Islamic Contract Law: Principles Uncovered

Understanding Islamic Contract Law: Key Terminologies and Principles

In the world of law, contract law holds immense significance because it governs legal relations that are economically significant to parties involved. Similarly, Islamic contract law outlines rules that govern the relationships of economic agents governed by Islamic law, i.e., Sharia law. So, in simple words, Islamic law about making agreements is built on a few basic ideas that help us get how this law works. Just like how the Indian Contract Act of 1872, which is a special area of law, is built on many rules and these rules are used and followed by judges, Islamic agreement law does something similar and is not totally different from it.

Islamic Contract Law: Principles Uncovered
Islamic Contract Law: Principles Uncovered

During the formative/classical period of Islamic law, jurists did not expressly lay down a general theory of contract that can be associated with Islamic law. Because of the same, there two radically different, although equally mistaken, conclusions have arisen. The first point says that Islamic contract law doesn’t have a basic theory to rely on, and this shows that it’s not well-developed and can be unclear. This idea is commonly agreed upon by non-Muslim experts in Islamic law. The second point, in response to the first one, comes from Muslim experts who argue that there is indeed a general theory of contract law. They believe that Islamic law can enforce contracts even if they are not specifically named or described.

Contract under Islamic law involves three terms, namely, Riba (Interest) Gharar (Uncertainty) and Maysir (Speculation)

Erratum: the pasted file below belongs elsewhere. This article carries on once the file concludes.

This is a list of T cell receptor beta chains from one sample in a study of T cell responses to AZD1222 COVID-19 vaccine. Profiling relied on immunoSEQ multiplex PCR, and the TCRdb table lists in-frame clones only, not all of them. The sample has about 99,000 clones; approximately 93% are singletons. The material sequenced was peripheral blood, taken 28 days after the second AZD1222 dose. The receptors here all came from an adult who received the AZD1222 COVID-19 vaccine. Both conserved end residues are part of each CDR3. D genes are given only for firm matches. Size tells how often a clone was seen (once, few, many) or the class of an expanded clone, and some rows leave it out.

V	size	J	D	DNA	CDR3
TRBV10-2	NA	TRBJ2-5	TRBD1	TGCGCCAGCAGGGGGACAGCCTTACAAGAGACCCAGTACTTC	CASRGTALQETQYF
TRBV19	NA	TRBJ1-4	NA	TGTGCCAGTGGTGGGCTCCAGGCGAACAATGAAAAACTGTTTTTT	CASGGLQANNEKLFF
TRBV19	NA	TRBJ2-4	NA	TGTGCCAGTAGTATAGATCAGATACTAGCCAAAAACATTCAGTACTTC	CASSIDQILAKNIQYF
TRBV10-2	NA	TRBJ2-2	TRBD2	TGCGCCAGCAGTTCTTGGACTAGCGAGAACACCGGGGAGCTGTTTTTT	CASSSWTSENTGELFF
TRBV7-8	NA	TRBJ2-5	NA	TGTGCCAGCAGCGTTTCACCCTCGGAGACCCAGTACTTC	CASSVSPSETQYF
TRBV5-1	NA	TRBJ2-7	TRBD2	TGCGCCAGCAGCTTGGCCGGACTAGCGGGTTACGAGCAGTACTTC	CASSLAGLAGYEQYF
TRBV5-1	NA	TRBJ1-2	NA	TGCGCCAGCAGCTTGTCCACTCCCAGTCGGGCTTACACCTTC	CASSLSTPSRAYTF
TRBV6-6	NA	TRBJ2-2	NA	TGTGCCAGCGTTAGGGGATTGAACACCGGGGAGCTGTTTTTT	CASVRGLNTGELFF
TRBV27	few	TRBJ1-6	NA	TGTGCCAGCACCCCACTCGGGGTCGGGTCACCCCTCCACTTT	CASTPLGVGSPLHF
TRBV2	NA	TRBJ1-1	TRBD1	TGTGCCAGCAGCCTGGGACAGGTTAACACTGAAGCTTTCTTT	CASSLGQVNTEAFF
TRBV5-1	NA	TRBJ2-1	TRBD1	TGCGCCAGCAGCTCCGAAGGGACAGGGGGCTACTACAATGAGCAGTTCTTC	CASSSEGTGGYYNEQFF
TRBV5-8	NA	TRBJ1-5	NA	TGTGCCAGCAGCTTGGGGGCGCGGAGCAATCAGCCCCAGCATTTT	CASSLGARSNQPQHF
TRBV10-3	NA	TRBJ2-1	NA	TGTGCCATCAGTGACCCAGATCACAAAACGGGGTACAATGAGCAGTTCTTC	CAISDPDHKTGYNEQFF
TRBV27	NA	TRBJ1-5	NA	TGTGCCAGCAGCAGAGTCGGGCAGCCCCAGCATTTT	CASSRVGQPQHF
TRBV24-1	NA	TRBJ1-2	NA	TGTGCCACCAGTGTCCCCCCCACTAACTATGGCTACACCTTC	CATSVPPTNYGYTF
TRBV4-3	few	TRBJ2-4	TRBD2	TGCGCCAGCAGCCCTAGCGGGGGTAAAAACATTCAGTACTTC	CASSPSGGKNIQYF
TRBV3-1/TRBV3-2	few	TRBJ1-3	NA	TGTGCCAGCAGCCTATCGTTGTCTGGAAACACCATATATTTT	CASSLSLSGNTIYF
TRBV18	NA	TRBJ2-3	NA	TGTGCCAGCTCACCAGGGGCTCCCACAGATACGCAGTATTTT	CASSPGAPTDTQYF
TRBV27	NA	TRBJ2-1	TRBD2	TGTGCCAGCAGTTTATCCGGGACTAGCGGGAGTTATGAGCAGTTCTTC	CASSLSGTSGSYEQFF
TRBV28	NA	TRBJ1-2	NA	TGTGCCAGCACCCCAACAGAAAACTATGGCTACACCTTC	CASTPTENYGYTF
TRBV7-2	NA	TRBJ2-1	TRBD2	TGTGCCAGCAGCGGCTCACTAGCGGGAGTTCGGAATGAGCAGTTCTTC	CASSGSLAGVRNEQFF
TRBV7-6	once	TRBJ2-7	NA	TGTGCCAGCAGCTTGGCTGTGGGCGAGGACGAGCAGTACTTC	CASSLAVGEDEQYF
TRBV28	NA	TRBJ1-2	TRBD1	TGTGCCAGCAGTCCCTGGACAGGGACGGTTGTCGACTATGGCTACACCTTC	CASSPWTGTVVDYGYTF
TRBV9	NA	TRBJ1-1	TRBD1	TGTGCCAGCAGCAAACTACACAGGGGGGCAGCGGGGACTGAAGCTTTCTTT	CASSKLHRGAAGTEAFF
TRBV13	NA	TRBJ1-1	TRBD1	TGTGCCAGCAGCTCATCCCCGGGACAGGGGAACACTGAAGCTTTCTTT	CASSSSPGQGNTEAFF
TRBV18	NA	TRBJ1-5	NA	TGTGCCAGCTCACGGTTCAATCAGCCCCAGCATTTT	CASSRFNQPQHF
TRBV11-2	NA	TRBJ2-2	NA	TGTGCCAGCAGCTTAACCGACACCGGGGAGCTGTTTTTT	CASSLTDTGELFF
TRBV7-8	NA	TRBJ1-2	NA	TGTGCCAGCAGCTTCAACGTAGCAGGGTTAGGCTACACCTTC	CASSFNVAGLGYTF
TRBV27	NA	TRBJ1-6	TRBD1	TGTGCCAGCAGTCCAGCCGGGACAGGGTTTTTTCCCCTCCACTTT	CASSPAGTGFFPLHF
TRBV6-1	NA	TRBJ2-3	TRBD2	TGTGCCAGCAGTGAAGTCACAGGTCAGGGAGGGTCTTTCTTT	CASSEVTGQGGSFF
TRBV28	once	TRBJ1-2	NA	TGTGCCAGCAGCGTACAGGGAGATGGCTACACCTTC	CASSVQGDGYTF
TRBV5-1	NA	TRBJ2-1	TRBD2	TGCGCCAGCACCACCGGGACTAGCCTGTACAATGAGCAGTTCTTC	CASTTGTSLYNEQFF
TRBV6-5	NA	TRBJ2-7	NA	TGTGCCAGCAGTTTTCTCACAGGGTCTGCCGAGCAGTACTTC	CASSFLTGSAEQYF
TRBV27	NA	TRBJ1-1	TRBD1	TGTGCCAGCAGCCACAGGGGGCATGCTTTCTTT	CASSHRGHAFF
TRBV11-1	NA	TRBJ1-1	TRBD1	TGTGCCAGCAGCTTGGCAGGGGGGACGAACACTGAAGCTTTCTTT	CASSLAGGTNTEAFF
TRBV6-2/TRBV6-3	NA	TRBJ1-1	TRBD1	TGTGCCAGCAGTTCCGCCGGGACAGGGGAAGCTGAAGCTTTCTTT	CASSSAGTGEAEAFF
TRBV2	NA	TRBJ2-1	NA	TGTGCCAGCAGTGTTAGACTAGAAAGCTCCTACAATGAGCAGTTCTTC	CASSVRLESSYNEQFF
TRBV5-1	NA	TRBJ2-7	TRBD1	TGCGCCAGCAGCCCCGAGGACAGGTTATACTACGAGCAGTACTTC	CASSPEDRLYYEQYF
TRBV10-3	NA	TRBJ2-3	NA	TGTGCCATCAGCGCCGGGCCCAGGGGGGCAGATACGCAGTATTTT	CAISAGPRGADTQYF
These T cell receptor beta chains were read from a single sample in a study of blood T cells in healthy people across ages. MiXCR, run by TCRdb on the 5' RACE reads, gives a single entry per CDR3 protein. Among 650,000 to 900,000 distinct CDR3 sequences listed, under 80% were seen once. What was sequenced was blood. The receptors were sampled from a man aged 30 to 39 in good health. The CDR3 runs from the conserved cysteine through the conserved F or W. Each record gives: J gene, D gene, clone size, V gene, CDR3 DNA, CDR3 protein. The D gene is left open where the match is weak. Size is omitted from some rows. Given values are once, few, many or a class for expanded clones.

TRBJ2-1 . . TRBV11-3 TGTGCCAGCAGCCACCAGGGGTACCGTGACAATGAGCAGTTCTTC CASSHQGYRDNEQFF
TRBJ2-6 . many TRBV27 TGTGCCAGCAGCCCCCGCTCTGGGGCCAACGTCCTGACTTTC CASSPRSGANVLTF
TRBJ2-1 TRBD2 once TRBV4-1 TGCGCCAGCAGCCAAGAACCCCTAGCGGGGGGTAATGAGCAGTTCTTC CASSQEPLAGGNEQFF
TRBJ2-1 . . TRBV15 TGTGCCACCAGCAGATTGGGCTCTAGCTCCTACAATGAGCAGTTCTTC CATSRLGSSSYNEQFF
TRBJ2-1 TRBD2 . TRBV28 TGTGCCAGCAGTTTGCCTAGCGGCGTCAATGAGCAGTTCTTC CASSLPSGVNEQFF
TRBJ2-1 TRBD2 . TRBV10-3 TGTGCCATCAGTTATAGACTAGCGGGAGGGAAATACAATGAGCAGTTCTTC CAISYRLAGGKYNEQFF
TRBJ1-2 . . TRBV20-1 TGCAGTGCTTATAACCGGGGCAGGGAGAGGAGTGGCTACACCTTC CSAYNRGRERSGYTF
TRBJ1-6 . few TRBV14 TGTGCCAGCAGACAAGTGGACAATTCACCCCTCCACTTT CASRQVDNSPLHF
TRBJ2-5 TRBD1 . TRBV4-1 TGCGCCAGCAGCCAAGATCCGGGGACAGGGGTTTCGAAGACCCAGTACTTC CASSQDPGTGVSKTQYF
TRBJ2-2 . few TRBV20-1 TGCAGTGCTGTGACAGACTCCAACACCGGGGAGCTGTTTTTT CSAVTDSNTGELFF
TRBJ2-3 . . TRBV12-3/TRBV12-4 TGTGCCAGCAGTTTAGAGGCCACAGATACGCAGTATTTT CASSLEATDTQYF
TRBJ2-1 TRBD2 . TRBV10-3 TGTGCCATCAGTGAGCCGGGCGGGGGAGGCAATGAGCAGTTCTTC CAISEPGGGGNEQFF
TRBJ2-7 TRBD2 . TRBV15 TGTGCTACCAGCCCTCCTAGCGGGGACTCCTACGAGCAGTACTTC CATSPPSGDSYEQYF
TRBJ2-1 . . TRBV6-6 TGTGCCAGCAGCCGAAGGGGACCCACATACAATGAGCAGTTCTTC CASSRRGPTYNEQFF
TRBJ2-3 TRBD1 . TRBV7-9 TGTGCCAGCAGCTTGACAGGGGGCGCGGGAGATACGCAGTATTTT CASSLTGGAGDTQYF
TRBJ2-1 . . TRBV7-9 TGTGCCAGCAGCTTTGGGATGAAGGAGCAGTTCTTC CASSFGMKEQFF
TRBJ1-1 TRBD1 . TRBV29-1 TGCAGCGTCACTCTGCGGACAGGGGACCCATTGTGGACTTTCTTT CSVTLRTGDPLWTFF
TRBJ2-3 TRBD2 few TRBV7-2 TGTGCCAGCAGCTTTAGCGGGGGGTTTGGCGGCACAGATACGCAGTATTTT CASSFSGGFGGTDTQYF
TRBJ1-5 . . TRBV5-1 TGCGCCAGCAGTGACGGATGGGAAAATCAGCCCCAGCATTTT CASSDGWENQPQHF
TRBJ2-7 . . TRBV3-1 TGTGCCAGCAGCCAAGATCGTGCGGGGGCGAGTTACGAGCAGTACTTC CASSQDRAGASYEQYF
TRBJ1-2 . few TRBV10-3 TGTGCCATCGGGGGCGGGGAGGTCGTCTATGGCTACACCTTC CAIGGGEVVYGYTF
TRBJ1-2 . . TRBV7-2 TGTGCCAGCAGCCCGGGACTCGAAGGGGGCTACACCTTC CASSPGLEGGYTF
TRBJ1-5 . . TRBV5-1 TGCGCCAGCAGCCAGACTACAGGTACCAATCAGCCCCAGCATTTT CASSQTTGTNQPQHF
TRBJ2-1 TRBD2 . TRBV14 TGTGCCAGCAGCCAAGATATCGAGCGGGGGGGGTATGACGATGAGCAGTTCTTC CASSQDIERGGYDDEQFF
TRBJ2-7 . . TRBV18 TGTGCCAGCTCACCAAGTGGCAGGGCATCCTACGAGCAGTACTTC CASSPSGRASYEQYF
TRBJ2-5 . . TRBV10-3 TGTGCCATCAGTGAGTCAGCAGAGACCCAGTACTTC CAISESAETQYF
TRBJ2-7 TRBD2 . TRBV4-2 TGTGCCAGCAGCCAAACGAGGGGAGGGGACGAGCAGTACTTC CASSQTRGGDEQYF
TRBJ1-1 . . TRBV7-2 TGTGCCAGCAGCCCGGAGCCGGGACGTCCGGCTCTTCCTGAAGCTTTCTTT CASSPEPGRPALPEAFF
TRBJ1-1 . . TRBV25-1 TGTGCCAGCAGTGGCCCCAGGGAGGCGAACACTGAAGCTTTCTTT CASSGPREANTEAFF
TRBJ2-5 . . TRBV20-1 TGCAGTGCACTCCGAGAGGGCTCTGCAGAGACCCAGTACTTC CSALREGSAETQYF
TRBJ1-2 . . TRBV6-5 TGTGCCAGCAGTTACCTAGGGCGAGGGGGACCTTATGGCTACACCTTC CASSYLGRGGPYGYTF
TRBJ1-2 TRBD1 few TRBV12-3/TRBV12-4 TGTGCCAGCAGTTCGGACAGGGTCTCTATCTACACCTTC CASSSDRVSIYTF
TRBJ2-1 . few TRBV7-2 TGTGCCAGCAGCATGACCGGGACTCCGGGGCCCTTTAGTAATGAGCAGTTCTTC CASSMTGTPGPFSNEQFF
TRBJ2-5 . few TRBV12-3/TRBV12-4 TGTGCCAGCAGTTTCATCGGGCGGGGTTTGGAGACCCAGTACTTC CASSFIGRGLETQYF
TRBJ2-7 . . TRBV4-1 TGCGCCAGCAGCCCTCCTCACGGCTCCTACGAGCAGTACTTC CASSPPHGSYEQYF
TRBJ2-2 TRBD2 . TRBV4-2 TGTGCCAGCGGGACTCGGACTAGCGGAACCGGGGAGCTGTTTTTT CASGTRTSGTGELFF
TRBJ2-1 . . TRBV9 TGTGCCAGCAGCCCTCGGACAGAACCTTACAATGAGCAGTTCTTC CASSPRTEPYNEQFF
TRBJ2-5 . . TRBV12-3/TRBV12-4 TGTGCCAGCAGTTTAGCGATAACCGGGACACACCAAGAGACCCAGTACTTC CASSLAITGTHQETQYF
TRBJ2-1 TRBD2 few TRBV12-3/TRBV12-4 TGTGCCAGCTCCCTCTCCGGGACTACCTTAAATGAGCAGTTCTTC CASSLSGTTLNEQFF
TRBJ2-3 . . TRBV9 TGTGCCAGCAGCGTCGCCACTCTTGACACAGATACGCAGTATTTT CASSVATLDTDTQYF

Riba

Riba is a term used in Islamic Law that refers to interest. It’s the additional amount charged on deposits and loans. In Islamic practice, Riba is strictly prohibited, even if it’s at a low interest rate, because it is considered unethical and against the law. Sharia law prohibits Riba for various reasons. In the Islamic banking system, different arrangements are in place to ensure that transactions occur without charging explicit interest amounts. There are two types of Riba:

  1. Riba in a loan contract: This refers to the charging of interest in loan agreements.
  2. Riba in a sale or exchange contract: This pertains to the presence of interest-like practices in contracts involving buying, selling, or exchanging goods or services.
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Gharar

Gharar is also known as uncertainty under Islamic law. It is associated with deception, risk, hazards. It is prohibited under Islamic law as it gives rise to unclear or suspicious claims of ownership. For example, Futures and option contracts (contracts which have dates of delivery in the future time) give rise to gharar.

Maysir

Maysir is also known as speculation under Islamic law. It is prohibited in Islamic law as it creates money by chance or by gambling without hard work. Due to Maysir, various financial products are not generally used such as the options, futures, etc. Maysir is a practice of getting anything with short cuts too easily. It is like either a person wins by chance or fails. Earning like this can be declared as “Haraam”.

There are six essential elements which need to be fulfilled:-
i. The offeror.
ii. The offeree.
iii. Offer.
iv. Acceptance.
v. The subject matter.
vi. Consideration

To enter into a legally enforceable contract, both the parties must attend the age of puberty and both have to be of sound mind. Therefore, in a contract, both physical and intellectual maturity are of great importance to determine the validity of the contract. Contracts can occur both in oral and written form and also be entered by the conduct of the parties. There is a kind of flexibility in the contract where an offeror is able to withdraw its offer before an offeree accepts it. The subject must be:
i. Lawful.
ii. In existence.
iii. Not fabricated.
iv. Deliverable.
v. Precisely

The Islamic law prohibits dealing with nuisances to public orders such as alcohol, pork, gambling, pornography, etc.

Good faith principle of Islamic Contract Law